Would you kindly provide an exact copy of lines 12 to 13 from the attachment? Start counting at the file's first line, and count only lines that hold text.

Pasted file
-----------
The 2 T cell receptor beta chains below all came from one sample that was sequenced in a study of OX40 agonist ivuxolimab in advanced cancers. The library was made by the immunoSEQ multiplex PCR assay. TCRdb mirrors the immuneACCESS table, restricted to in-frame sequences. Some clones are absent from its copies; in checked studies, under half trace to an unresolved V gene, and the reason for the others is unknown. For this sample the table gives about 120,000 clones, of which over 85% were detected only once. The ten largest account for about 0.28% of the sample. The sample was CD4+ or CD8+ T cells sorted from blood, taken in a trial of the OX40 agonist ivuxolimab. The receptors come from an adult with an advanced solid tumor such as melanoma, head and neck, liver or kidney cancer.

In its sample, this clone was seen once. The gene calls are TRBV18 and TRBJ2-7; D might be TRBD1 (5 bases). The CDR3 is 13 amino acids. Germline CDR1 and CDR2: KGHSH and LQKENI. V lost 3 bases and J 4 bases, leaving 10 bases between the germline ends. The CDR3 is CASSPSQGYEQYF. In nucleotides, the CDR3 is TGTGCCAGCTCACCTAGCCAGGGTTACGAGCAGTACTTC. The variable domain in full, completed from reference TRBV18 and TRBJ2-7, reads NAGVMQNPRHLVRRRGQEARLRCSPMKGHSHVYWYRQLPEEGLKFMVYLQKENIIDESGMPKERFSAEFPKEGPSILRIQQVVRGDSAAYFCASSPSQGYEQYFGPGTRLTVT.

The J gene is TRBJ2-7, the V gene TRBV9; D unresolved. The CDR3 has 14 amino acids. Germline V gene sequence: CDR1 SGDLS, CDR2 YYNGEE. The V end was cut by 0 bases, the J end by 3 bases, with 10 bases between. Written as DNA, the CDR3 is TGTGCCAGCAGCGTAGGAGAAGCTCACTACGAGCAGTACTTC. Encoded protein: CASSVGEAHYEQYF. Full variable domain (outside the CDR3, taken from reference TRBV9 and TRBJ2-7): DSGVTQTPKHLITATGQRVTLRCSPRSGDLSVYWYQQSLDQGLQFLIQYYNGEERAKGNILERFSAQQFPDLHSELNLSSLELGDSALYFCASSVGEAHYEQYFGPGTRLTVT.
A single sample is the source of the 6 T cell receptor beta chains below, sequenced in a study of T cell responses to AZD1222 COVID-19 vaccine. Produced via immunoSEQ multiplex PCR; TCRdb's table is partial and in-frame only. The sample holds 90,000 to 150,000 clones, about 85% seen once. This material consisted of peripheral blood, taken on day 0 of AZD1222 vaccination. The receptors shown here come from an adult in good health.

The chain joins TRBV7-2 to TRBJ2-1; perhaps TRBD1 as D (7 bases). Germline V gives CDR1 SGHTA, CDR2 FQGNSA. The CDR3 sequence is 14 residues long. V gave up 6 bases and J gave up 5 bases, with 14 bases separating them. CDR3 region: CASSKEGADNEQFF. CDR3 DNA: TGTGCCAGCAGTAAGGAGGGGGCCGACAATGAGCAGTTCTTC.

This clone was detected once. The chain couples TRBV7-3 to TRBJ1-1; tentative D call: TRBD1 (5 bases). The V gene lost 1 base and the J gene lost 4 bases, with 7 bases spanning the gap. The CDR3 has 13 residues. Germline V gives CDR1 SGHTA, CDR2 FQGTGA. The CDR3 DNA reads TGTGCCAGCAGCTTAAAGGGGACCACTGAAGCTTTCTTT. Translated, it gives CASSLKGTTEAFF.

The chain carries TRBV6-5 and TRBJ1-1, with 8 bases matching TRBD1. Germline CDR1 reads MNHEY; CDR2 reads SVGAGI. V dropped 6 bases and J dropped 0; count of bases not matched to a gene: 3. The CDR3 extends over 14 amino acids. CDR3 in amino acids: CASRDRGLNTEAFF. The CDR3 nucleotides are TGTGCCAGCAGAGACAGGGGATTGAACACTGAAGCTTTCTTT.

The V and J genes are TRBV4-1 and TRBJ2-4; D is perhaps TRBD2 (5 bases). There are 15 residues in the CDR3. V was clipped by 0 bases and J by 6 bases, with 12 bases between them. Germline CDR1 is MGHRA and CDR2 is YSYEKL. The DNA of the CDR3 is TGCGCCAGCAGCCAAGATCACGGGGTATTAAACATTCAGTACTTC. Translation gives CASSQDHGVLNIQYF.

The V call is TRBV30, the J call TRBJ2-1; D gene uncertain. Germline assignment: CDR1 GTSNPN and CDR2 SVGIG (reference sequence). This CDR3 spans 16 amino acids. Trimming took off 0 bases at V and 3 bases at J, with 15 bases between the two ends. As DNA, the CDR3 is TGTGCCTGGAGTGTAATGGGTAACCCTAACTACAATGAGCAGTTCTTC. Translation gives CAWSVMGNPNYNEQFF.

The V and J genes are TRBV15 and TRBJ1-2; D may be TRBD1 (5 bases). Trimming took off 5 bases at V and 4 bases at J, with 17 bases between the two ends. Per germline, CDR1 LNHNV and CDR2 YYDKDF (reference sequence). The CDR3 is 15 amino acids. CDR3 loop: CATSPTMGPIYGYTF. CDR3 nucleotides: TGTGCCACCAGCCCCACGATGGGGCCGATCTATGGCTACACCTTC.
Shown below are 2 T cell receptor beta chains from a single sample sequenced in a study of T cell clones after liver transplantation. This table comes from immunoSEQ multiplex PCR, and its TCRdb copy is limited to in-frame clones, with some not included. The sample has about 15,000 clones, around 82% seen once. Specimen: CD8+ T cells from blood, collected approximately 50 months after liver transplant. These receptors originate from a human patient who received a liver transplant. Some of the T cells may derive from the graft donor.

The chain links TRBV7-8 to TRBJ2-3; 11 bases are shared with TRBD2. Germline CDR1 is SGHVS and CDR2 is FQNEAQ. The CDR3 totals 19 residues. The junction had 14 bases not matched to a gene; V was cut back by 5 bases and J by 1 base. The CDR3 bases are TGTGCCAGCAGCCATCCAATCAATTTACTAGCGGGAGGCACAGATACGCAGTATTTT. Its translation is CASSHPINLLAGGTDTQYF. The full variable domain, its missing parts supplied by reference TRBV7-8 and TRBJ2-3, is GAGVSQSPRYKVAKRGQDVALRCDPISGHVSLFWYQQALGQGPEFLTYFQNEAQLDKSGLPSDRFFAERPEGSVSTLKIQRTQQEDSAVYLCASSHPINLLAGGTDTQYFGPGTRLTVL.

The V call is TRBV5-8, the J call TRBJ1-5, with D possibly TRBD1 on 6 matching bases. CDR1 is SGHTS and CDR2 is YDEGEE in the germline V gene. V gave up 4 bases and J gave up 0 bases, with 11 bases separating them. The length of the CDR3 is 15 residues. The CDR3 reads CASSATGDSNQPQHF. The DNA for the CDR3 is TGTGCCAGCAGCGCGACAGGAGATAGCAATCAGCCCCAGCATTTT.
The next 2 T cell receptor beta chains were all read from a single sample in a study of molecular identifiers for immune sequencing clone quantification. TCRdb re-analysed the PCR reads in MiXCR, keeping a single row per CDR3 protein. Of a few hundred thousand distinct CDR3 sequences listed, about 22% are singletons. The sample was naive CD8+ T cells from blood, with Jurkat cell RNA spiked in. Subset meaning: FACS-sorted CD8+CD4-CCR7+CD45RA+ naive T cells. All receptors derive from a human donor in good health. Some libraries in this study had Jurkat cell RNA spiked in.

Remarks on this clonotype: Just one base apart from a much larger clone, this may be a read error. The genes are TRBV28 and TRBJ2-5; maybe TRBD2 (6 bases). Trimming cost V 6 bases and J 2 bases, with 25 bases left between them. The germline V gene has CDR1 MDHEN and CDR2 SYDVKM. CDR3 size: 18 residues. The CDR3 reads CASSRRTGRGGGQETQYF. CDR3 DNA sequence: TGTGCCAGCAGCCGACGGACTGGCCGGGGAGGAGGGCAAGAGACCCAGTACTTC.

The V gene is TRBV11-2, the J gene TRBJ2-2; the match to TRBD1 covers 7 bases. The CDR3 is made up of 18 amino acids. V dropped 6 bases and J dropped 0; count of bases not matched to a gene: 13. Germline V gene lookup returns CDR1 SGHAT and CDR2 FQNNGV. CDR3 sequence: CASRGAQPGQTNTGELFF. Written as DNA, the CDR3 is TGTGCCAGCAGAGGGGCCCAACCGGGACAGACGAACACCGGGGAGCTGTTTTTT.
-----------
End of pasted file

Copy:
The chain links TRBV7-8 to TRBJ2-3; 11 bases are shared with TRBD2. Germline CDR1 is SGHVS and CDR2 is FQNEAQ. The CDR3 totals 19 residues. The junction had 14 bases not matched to a gene; V was cut back by 5 bases and J by 1 base. The CDR3 bases are TGTGCCAGCAGCCATCCAATCAATTTACTAGCGGGAGGCACAGATACGCAGTATTTT. Its translation is CASSHPINLLAGGTDTQYF. The full variable domain, its missing parts supplied by reference TRBV7-8 and TRBJ2-3, is GAGVSQSPRYKVAKRGQDVALRCDPISGHVSLFWYQQALGQGPEFLTYFQNEAQLDKSGLPSDRFFAERPEGSVSTLKIQRTQQEDSAVYLCASSHPINLLAGGTDTQYFGPGTRLTVL.

The V call is TRBV5-8, the J call TRBJ1-5, with D possibly TRBD1 on 6 matching bases. CDR1 is SGHTS and CDR2 is YDEGEE in the germline V gene. V gave up 4 bases and J gave up 0 bases, with 11 bases separating them. The length of the CDR3 is 15 residues. The CDR3 reads CASSATGDSNQPQHF. The DNA for the CDR3 is TGTGCCAGCAGCGCGACAGGAGATAGCAATCAGCCCCAGCATTTT.